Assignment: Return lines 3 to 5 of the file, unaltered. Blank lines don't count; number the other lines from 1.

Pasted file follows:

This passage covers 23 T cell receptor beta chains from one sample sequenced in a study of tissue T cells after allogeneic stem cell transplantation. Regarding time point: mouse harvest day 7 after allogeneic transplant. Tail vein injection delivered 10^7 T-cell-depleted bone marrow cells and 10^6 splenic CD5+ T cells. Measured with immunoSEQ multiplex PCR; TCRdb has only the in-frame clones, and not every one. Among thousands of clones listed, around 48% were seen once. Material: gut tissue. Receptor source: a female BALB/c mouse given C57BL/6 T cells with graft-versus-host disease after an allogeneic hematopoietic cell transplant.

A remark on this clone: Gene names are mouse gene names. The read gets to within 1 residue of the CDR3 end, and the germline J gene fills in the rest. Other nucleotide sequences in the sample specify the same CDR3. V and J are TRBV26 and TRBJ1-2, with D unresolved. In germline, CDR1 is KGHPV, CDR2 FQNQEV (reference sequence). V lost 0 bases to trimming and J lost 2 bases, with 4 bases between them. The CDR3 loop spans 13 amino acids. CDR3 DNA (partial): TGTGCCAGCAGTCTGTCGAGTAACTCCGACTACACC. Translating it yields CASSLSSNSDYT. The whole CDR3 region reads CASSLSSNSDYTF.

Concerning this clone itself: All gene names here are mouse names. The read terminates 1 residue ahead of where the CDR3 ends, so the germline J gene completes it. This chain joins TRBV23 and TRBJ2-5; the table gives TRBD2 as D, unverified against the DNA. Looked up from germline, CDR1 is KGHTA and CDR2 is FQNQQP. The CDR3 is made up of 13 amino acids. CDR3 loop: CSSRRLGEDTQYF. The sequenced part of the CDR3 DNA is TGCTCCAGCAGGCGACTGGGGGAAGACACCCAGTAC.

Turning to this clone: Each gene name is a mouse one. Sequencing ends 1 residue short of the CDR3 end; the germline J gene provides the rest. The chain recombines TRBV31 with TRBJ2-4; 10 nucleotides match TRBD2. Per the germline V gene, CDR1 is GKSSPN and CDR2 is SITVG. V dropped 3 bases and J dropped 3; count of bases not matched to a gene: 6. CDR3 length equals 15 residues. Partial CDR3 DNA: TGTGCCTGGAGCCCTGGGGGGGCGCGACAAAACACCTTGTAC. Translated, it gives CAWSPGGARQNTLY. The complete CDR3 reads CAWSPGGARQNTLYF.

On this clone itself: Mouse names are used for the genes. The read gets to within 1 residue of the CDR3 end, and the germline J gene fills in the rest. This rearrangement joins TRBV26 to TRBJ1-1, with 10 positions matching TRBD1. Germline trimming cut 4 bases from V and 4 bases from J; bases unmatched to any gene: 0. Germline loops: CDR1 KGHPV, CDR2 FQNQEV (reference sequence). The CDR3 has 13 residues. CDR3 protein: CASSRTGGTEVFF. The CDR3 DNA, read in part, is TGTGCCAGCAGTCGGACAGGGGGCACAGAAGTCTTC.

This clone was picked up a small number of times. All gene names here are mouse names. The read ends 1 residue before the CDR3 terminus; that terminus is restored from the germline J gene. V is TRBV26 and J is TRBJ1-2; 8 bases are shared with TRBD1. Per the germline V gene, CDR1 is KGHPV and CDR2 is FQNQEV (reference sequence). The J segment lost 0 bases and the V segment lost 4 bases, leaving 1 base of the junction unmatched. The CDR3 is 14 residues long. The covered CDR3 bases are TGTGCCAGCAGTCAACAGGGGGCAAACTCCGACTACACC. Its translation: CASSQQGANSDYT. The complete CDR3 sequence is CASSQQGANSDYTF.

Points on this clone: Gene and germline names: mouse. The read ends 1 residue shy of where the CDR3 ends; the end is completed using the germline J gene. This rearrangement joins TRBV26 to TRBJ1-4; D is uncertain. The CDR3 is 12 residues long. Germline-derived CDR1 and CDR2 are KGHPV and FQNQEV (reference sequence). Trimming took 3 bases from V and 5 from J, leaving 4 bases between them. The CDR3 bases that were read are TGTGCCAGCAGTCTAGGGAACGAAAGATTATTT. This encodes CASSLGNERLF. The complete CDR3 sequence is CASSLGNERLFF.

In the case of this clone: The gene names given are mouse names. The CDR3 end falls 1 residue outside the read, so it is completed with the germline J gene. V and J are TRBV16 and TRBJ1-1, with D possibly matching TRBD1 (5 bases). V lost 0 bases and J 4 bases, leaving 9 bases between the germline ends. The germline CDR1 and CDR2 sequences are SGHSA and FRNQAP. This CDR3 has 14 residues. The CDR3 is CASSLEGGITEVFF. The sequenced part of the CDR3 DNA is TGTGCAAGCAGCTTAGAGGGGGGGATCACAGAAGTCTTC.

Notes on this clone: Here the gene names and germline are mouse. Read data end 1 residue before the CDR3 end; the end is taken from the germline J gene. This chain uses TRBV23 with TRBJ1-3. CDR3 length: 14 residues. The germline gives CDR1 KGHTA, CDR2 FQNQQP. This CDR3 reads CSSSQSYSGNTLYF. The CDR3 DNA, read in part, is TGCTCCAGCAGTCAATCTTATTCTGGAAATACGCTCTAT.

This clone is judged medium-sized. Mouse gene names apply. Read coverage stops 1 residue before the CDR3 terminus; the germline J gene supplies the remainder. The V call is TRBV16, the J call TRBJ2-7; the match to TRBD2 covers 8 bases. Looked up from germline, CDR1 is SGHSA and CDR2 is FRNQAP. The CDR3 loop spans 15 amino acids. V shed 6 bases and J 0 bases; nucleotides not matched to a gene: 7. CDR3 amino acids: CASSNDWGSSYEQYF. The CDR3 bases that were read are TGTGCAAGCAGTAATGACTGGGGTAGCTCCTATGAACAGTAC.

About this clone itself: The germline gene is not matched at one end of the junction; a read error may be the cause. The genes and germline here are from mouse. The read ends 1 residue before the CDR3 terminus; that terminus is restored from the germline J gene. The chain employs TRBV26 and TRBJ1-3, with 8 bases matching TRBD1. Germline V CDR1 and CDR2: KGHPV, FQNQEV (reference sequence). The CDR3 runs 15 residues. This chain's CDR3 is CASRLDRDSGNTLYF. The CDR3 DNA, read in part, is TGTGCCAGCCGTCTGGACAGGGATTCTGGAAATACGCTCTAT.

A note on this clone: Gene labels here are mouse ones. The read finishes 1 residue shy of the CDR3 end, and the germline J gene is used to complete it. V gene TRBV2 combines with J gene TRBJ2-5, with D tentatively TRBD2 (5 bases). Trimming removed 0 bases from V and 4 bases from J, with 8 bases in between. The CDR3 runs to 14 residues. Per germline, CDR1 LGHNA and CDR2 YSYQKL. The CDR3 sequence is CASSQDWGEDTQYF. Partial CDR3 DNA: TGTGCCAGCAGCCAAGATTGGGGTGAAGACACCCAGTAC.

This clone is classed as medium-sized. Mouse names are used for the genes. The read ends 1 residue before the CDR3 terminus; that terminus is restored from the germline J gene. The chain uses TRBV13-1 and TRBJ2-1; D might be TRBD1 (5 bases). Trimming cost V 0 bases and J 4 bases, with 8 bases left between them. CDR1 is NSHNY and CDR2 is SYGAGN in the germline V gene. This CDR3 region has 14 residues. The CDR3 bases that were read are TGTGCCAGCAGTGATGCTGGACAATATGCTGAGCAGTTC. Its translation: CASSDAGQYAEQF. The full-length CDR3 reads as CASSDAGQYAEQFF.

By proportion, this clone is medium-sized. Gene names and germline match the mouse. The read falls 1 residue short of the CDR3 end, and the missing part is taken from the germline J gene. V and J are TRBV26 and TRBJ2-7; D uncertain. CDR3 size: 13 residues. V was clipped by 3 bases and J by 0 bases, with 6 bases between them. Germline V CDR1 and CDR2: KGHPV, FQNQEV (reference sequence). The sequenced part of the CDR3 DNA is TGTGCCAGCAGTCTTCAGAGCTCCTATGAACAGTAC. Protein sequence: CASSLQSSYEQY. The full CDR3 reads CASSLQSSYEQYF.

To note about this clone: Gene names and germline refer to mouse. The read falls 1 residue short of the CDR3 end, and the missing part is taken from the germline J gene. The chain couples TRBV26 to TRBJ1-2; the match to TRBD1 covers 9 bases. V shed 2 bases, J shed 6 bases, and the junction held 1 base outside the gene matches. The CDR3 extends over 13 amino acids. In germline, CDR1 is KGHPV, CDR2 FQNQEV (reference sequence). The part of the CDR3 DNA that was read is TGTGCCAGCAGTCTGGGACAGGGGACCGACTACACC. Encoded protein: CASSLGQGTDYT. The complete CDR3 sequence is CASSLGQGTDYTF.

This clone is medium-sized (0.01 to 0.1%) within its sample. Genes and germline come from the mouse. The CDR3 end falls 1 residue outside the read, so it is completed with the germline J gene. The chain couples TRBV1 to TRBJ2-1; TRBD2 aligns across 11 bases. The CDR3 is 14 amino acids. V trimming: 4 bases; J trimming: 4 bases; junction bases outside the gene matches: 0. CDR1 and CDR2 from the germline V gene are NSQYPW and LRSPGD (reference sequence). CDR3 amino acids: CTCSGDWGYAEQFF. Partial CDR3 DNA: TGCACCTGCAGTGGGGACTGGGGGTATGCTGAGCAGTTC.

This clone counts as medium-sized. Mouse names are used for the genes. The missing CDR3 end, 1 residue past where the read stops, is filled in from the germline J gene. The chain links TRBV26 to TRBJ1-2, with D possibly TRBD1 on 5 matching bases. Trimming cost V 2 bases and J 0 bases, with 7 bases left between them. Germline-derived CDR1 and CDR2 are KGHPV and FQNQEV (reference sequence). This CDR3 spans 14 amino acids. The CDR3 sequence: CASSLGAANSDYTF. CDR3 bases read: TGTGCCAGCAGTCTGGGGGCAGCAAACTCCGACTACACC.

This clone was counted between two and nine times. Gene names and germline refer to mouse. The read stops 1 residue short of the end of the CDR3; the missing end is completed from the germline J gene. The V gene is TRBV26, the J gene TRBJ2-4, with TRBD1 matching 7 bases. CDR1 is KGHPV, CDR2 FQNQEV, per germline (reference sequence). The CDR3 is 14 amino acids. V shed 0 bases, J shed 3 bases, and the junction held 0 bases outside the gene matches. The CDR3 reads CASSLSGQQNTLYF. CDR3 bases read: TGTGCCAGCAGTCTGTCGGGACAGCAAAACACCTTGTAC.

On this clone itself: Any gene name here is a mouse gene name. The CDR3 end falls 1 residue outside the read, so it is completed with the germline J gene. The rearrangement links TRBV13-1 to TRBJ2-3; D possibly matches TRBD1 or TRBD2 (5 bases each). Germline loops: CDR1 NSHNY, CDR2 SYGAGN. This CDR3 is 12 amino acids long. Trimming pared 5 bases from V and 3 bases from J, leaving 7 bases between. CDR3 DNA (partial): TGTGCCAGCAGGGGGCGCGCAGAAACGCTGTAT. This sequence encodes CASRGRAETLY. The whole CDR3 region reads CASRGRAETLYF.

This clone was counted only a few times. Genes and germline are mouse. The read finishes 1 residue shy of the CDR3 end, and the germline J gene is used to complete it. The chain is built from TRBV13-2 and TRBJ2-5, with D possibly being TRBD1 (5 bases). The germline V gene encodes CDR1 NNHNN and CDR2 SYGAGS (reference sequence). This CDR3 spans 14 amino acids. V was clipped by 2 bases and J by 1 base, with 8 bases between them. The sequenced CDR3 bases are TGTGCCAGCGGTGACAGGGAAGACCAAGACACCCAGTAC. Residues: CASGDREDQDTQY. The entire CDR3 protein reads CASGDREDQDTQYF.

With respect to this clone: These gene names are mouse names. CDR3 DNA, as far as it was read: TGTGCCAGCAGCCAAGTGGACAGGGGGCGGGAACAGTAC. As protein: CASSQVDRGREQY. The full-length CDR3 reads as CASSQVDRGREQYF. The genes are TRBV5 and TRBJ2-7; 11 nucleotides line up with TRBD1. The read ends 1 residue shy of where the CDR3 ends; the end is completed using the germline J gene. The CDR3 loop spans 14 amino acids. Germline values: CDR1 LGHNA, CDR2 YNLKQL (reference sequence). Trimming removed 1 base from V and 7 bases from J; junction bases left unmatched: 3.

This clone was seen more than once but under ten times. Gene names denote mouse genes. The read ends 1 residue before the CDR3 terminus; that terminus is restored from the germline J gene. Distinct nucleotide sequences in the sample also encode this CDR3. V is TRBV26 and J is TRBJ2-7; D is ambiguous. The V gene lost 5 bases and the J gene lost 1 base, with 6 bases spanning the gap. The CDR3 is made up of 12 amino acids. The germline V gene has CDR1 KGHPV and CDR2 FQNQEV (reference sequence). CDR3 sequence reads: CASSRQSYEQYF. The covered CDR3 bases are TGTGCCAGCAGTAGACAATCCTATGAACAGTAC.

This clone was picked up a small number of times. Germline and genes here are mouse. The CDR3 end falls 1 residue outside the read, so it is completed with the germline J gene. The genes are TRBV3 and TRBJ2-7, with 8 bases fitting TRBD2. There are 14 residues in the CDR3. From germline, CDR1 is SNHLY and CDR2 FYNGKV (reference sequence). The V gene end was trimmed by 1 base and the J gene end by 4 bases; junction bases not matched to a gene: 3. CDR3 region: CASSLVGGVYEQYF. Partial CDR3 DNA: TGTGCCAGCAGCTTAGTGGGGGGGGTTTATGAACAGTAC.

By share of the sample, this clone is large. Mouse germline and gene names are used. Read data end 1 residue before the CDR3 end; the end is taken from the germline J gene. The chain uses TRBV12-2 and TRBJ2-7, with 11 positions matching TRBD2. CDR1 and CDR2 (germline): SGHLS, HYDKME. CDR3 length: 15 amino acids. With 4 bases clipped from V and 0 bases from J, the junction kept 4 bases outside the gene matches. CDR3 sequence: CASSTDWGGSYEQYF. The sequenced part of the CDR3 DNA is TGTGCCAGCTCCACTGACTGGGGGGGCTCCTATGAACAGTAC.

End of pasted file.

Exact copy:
Concerning this clone itself: All gene names here are mouse names. The read terminates 1 residue ahead of where the CDR3 ends, so the germline J gene completes it. This chain joins TRBV23 and TRBJ2-5; the table gives TRBD2 as D, unverified against the DNA. Looked up from germline, CDR1 is KGHTA and CDR2 is FQNQQP. The CDR3 is made up of 13 amino acids. CDR3 loop: CSSRRLGEDTQYF. The sequenced part of the CDR3 DNA is TGCTCCAGCAGGCGACTGGGGGAAGACACCCAGTAC.

Turning to this clone: Each gene name is a mouse one. Sequencing ends 1 residue short of the CDR3 end; the germline J gene provides the rest. The chain recombines TRBV31 with TRBJ2-4; 10 nucleotides match TRBD2. Per the germline V gene, CDR1 is GKSSPN and CDR2 is SITVG. V dropped 3 bases and J dropped 3; count of bases not matched to a gene: 6. CDR3 length equals 15 residues. Partial CDR3 DNA: TGTGCCTGGAGCCCTGGGGGGGCGCGACAAAACACCTTGTAC. Translated, it gives CAWSPGGARQNTLY. The complete CDR3 reads CAWSPGGARQNTLYF.

On this clone itself: Mouse names are used for the genes. The read gets to within 1 residue of the CDR3 end, and the germline J gene fills in the rest. This rearrangement joins TRBV26 to TRBJ1-1, with 10 positions matching TRBD1. Germline trimming cut 4 bases from V and 4 bases from J; bases unmatched to any gene: 0. Germline loops: CDR1 KGHPV, CDR2 FQNQEV (reference sequence). The CDR3 has 13 residues. CDR3 protein: CASSRTGGTEVFF. The CDR3 DNA, read in part, is TGTGCCAGCAGTCGGACAGGGGGCACAGAAGTCTTC.